- Shape each piece into small rounds, then use a rolling pin to flatten each piece into discs. Try to keep the middle part a little thicker than the edges. Pipe about 1 Tablespoon of tablea filling into the center of the dough discs, then bring edges up to seal the filling inside. Gently pinch the dough to seal and give the balls a little roll on your work surface to smooth out the seams.
- Place 3 filled rounds of dough inside your ensaymada mold in a clover shape. (If using a springform pan, just arrange them as you like.) Repeat with the rest.
- Loosely cover ensaymada with a cloth or clingfilm and allow to proof a second time, another 45 minutes to 1 hour. They will puff up nicely over the rim of the ensaymada molds. 20 minutes before the end of the rising time, preheat oven to 350°F (180°C).
- Bake the ensaymada for 13 to 15 minutes, or until they start to turn golden on the surface. Do not over-bake to keep them moist. Allow ensaymada to cool until just barely warm to the touch.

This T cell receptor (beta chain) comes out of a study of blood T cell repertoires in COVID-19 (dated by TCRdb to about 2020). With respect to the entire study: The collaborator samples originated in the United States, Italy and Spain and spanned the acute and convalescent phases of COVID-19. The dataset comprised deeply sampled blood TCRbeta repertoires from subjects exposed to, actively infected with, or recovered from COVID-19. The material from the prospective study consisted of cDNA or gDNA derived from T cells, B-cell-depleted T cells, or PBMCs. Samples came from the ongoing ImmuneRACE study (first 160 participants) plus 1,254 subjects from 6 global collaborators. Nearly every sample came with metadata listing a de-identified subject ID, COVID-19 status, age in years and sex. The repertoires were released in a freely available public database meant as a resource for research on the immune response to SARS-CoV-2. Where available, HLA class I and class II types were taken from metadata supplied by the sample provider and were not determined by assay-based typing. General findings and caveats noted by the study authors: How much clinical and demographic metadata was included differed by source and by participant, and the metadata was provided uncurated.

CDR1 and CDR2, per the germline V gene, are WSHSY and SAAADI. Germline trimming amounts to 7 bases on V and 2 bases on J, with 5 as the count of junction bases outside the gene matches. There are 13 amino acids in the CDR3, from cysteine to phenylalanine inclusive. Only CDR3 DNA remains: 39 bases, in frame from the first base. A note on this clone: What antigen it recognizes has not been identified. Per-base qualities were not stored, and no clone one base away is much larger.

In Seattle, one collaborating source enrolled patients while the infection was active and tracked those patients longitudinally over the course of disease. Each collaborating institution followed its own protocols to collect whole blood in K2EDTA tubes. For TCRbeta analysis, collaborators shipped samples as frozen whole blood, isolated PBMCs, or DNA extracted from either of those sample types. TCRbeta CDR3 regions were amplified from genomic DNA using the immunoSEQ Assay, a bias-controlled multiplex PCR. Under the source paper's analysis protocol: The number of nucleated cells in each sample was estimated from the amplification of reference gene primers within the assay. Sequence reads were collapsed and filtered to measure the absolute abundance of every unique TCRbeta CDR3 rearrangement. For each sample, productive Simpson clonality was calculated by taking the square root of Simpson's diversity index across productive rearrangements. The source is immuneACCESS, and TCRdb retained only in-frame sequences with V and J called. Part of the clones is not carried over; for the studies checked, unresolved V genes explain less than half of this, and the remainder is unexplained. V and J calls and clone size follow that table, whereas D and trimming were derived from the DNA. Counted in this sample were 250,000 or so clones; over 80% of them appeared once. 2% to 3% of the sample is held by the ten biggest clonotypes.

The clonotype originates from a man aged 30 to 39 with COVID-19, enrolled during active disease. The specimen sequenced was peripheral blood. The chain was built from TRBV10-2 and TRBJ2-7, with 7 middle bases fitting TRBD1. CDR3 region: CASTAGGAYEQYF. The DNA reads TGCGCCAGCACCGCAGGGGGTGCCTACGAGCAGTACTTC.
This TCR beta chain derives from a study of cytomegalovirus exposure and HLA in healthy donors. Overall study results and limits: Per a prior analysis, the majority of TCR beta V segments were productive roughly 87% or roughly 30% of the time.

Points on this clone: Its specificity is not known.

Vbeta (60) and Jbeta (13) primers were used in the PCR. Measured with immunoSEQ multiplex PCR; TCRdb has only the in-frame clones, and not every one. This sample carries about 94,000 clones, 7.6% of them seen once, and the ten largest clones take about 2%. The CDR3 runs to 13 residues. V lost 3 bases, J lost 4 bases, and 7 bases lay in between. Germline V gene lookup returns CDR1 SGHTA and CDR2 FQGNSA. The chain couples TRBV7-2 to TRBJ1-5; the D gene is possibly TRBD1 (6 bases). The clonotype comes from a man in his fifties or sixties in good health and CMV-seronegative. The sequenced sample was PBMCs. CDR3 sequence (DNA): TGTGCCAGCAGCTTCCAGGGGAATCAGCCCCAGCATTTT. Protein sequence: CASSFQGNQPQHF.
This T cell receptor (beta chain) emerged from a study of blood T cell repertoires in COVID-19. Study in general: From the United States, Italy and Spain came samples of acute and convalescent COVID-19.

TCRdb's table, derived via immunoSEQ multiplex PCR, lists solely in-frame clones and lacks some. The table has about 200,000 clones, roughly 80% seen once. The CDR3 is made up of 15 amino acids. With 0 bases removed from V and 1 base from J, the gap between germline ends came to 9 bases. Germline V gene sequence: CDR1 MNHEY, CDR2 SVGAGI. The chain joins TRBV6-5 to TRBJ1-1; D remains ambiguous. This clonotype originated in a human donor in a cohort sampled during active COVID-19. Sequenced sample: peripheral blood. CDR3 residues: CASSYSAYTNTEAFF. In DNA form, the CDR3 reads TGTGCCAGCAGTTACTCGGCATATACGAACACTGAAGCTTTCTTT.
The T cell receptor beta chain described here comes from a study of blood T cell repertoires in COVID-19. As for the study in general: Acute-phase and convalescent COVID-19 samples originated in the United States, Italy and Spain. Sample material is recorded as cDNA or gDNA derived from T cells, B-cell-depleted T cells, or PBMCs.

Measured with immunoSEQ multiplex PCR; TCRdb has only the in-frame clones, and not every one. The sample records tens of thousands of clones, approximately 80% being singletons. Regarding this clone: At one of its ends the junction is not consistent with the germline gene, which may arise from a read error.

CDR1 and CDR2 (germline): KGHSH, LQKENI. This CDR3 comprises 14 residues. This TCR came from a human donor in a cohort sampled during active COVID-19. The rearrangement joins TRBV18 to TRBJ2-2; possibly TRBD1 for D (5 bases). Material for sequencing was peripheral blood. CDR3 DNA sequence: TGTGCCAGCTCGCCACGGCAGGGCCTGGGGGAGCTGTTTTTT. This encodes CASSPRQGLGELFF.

Finish the ensaymada
- In a small bowl, beat together softened butter and sugar. Spread on top of the cooled ensaymada. You can be as generous as you please but you only really need a thin layer to hold the cheese on the bread.
- Shred your cheese to your desired size. Finely grated cheese will make the ensaymada look prettier, although sometimes I prefer thicker cheese strands to have something to bite into. Sprinkle cheese generously on top until the entire surface is covered. Serve ensaymadas with Hot Tsokolate Tablea.
To make the Tsokolate Tablea
- In a saucepan over medium high heat, mix together water and tablea until melted and smooth. Add in milk and 1/8 cup sugar. Mix together until well combined. Taste if the drink is sweet enough or chocolatey enough to your taste and add more sugar or tablea as needed.*** Serve hot with the ensaymada as a dipping drink.